10 year rule

From: Gordon JC Pearce <gordon_at_gjcp.net>
Date: Wed Nov 17 15:49:56 2004

Doc Shipley wrote:
> Computer Collector E-Mail Newsletter wrote:
>> The terms are too similar, people will just get more confused.
>> All I intended to do when I started this discussion topic was to point
>> out the
>> obsurdity of considering things like the Web and Pentiums as "vintage"
>> (or any
>> other synonym). But then others observed back that I was being
>> short-sighted
>> -- if you ignore that actual age, "vintage" just means "anything
>> considered
>> obsolete by the mainstream," and that's a good enough answer for me.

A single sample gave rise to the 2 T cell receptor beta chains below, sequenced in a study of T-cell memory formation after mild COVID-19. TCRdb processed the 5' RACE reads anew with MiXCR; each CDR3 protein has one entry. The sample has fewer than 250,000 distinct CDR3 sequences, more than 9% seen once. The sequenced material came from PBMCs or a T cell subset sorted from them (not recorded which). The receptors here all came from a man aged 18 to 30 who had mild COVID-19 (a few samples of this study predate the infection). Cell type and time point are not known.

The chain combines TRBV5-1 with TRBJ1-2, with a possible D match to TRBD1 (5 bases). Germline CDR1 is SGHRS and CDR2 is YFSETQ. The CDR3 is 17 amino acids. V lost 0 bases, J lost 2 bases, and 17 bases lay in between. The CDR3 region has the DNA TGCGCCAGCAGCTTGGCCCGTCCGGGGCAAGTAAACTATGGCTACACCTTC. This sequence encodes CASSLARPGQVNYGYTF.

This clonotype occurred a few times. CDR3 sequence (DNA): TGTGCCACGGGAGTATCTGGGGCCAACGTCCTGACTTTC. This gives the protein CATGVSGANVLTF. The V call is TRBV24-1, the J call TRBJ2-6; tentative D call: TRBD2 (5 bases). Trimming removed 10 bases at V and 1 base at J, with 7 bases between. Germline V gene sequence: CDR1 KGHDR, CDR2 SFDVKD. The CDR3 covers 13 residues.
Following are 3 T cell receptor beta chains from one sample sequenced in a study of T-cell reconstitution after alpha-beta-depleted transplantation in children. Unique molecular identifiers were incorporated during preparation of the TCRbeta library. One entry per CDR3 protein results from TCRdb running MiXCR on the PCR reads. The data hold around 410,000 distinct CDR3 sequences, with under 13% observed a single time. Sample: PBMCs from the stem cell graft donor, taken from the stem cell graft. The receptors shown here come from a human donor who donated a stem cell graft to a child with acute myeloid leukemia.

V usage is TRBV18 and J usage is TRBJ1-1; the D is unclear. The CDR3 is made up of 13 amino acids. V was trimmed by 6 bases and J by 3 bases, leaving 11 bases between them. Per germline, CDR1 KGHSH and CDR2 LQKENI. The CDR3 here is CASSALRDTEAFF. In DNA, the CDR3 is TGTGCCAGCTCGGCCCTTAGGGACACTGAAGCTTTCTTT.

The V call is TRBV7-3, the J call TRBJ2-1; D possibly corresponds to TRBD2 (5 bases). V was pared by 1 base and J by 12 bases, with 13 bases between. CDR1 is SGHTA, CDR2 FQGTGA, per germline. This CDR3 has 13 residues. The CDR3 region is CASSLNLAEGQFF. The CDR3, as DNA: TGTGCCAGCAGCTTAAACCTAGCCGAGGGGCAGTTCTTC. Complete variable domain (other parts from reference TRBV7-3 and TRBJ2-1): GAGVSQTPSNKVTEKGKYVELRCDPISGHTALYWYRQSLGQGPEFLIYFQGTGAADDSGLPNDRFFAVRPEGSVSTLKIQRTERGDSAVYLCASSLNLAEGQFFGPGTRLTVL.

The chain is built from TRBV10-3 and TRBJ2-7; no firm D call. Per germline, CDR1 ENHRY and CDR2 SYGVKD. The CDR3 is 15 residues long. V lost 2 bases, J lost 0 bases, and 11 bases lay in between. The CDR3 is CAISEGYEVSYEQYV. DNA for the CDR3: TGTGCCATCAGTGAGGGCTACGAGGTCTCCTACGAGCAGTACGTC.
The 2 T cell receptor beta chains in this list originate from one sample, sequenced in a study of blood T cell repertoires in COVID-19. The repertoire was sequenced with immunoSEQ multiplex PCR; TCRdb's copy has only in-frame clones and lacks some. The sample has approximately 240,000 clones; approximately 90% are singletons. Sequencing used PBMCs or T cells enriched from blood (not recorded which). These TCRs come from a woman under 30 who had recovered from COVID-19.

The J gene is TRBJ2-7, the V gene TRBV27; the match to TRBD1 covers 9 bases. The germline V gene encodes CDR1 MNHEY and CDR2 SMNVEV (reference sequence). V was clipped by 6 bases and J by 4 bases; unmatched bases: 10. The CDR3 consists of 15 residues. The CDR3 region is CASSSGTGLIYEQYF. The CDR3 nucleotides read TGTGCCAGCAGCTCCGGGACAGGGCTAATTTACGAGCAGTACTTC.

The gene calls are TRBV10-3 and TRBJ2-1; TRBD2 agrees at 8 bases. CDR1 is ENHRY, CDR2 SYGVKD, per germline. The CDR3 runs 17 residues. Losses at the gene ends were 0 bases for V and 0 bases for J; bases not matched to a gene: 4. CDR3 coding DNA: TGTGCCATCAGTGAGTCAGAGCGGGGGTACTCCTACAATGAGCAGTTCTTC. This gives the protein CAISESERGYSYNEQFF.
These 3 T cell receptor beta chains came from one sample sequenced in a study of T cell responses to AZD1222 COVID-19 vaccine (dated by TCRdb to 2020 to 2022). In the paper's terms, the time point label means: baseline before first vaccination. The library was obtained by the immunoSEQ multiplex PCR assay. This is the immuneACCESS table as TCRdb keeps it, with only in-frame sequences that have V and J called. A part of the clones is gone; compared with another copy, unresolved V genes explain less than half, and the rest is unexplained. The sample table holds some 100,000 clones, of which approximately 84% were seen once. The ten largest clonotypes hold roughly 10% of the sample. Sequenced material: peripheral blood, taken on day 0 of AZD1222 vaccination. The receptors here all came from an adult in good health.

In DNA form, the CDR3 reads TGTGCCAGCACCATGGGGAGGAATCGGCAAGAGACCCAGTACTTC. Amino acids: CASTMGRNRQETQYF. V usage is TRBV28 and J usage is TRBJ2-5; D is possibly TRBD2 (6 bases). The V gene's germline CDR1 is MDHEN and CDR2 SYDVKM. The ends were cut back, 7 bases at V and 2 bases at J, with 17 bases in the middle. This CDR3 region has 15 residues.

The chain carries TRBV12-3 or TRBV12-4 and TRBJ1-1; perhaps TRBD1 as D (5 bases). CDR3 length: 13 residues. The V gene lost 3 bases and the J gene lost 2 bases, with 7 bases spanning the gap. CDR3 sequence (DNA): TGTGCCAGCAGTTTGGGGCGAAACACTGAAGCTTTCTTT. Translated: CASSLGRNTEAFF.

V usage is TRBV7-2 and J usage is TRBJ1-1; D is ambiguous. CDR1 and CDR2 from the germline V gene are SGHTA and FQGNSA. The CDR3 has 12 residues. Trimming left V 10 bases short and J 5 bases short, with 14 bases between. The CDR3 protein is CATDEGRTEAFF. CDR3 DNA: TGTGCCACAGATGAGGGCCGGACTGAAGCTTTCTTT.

>> But I do
>> think that 15 years, not 10, is a better divider between what's just
>> "old" and
>> what's truly vintage.
> I think you're all looking at this completely backwards.
> The rate of electronic evolution (OK, change) has *accelerated* over
> time, meaning that computers are obsoleted much more quickly than their
> older counterparts. Therefore the age limit for this list should be
> *lowered* to about 8 years now.

I would not quite describe my IBM Workpad Z50 as a classic, but it
certainly is unusual. OK, it is basically just a big WinCE PDA (or is
it a very small MIPS laptop?), but they are interesting, and not exactly
a common commodity.

I wonder if my old Compaq P60 would be classified as a classic yet?
Again, not that old, and "beige box", but very cool and unusual in that
it had built-in SCSI, and a keyboard with a mike and speaker built in.
Lots of other little wierd things like that too...

Received on Wed Nov 17 2004 - 15:49:56 GMT

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